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This article was published on November 24, 2009

Web Based Twitter Clients – Which Is Right For You?

Web Based Twitter Clients – Which Is Right For You?
Alex Wilhelm
Story by

Alex Wilhelm

Alex Wilhelm is a San Francisco-based writer. You can find Alex on Twitter, and on Facebook. You can reach Alex via email at [email protected] Alex Wilhelm is a San Francisco-based writer. You can find Alex on Twitter, and on Facebook. You can reach Alex via email at [email protected]

With all the news about Chrome OS, netbooks, and the move to the cloud that seems to be going on all around us, desktop applications are beginning to feel passe.

That said, without TweetDeck what would you do? If you had only a browser and a hookup to the tubes, what would you use to tweet?

Take heart, TNW has done the work for you. Below, the best web-based Twitter clients.

seesmicSeesmic Web:

Seesmic is the everywhere Twitter client. Mobile? It’s got that. Air application? Has that too. Often overlooked, is that Seesmic also has a killer web application for Twitter. No download needed.

Of course, you can login with Twitter, if you fear password theft, and then the delights begin. You are started off with a standard incoming tweets, and @ mention columns, and can with single clicks add in a stream of your updates (something that I love, given that I tweet a bit, I need to see what people are responding too), and your favorites.

Seesmic web also integrates lists, letting you open a new column for each list that you follow. I heartily recommend this list, if you get the time.

Seesmic also tracks trending topics, and with a single click you can add search columns for each trend. Seesmic is fast, accurate, full featured, and well designed. Even for the hardened TweetDeck user, such as myself, Seesmic web impresses.


Brizzly takes a radical approach to Twitter: one column. If you have become used to using a number of columns to keep things straight, get over it. Brizzly does a number of things very well, including treating DM’s like conversations, and automatically making images viewable, right in your stream.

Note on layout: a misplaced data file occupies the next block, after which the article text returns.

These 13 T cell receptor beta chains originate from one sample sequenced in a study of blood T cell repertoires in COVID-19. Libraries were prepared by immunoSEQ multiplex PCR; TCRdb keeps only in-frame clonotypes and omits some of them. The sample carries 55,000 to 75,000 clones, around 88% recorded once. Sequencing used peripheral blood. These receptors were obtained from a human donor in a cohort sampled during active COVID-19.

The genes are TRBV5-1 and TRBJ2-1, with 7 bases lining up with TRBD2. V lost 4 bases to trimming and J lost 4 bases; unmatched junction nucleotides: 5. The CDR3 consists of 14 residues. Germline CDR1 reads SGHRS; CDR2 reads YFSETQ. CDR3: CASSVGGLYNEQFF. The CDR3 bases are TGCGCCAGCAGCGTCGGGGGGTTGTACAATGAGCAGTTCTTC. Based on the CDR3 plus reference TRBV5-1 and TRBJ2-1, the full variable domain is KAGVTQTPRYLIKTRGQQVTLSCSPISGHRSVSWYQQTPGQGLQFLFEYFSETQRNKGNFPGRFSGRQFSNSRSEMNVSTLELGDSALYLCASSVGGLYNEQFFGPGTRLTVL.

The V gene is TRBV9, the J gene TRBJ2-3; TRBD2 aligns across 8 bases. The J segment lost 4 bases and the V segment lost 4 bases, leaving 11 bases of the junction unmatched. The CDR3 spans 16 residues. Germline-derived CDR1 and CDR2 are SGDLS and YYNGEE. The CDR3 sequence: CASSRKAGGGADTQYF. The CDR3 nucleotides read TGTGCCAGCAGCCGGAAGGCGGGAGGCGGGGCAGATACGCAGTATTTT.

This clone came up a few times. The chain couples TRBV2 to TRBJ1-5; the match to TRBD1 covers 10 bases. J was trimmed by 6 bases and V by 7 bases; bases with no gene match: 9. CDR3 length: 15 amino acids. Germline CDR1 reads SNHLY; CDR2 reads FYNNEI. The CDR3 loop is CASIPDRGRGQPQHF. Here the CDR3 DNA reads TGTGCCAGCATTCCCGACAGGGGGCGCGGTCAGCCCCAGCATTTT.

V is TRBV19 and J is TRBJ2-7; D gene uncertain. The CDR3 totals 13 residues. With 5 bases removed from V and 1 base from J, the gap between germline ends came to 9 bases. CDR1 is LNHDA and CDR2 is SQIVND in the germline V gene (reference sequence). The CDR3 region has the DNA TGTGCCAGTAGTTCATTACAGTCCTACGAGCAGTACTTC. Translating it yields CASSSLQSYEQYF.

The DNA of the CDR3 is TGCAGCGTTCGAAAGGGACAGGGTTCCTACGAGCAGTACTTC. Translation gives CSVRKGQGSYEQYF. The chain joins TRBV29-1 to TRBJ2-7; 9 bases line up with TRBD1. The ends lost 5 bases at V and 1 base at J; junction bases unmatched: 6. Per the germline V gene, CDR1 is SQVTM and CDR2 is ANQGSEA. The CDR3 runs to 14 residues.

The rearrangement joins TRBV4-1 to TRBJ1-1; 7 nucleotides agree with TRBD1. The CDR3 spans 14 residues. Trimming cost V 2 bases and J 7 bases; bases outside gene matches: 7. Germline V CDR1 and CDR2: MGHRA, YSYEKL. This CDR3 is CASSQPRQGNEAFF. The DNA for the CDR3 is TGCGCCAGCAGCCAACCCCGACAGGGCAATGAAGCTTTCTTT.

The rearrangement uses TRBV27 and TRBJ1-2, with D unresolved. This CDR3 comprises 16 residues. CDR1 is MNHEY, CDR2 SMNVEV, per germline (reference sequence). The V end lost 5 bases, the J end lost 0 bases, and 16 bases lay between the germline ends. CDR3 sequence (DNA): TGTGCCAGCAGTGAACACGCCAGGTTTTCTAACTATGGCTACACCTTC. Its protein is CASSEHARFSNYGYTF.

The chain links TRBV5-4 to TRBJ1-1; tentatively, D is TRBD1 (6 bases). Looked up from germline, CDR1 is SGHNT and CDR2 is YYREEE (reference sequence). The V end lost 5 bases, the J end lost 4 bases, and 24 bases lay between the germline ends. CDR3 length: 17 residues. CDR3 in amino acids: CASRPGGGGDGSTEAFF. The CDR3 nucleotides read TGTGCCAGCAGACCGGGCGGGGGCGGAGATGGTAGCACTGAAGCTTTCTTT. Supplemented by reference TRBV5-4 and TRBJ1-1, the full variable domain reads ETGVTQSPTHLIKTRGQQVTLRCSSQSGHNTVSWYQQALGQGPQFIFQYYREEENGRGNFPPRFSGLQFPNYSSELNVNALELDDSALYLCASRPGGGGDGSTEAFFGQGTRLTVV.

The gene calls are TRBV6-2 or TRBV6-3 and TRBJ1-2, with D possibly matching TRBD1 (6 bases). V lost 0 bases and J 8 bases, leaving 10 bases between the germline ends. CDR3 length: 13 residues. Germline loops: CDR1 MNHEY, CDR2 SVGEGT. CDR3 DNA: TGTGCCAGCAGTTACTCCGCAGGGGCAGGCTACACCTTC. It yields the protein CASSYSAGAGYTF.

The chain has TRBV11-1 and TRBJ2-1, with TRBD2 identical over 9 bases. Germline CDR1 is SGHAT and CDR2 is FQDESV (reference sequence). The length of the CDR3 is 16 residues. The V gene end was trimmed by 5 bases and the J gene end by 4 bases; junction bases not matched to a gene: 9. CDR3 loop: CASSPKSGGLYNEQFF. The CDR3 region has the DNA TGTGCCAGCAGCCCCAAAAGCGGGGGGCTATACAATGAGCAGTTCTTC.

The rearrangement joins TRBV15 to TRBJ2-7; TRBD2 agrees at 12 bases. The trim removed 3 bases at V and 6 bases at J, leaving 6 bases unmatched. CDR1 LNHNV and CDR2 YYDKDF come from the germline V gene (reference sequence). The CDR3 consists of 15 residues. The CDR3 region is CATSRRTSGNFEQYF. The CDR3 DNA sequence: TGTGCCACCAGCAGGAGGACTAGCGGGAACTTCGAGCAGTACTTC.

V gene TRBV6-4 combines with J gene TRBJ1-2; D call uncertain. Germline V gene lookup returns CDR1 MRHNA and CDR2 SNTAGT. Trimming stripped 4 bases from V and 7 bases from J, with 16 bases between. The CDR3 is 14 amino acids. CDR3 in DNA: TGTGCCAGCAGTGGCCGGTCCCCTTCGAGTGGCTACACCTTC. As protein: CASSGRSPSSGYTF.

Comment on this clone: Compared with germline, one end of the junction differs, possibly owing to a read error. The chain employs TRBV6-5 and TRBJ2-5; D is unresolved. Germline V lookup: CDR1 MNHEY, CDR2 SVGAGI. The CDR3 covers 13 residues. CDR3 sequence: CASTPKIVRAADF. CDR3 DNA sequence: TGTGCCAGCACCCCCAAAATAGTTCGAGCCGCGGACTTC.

If you were, or perhaps still are (there are 7), a heavy FriendFeed users, Brizzly is for you. It mimics a number of familiar FriendFeed elements, making the switch very simple.

Brizzly recently became open for general use, after an extensive beta period. It is growing like a weed, for a reason.


CoTweet is the industrial strength Twitter application, for the dead serious user. If you are managing a brand, or corporate account, CoTweet is for you.

Built into every tweet, the ability to change the time of posting. The ability to assign updates to account managers? It does that. Multiple accounts? Of course.

CoTweet is built for the corporation, and it shows. Can you use it a personal client? Sure. It is not designed for endless updating, you have to click “Post An Update” just to get a place to tweet. But, if you are mostly a listener or trend watcher, CoTweet can be very powerful.

If you are running a high volume corporate account with several managers, CoTweet is a godsend. For the average Twitter user, it is too much built for something else.


HootSuite, which is tied to the shortener, is packed with powerful, simple to understand features. It integrates lists, Facebook, LinkedIn, multiple columns, tabbed groups of columns, tweet delaying, and built-in analytics if you are an user.

HootSuite also has the “Hootlet,” which is a browser bookmarklet, which for the avid sharer will be a god-send. HootSuite also manages multiple accounts simply, and has a system (something akin to CoTweet), allowing different users to interact over various accounts. I have not tested this.

HootSuite is a top contender for me, if I was to move to the browser full-time.


TweetVisor is something of a lovely disaster. Do you know the effect of watching your slice of apple pie ooze into a blob with ice cream on top? Still tastes lovely. That is TweetVisor, the little app that could.

TweetVisor is a multi-column application that has a boatload of capabilities. Lists, saved searches, favorites, trending topic management, even the ability to create lists inside of TweetVisor.

All that and you get to pick what the application looks like, myself opting for the familiar TweetDeck feeling “Deck” theme. Tweetvisor also keeps a running tab of your follower/following and update counts at the top of the application, letting you track your success in, well, real-time.

TweetVisor does not feel as polished as the other applications, but it gets the job done in a major way. Some people are going to love it.


The Linux of Twitter apps. You start with, well, nothing, and build “channels” for the incoming streams that you want. If you are tired of catered solutions, this might be for you. Updating requires opening a box, making power-tweeting difficult. If you built your last computer and are running Ubuntu, this might be just the thing for you.


An incomplete version of Twitter, that lacks the standard features that we are all accustomed to. only has three things going for it: access to full following/followers lists, the horrible new retweet function, and the ability to leave it be.

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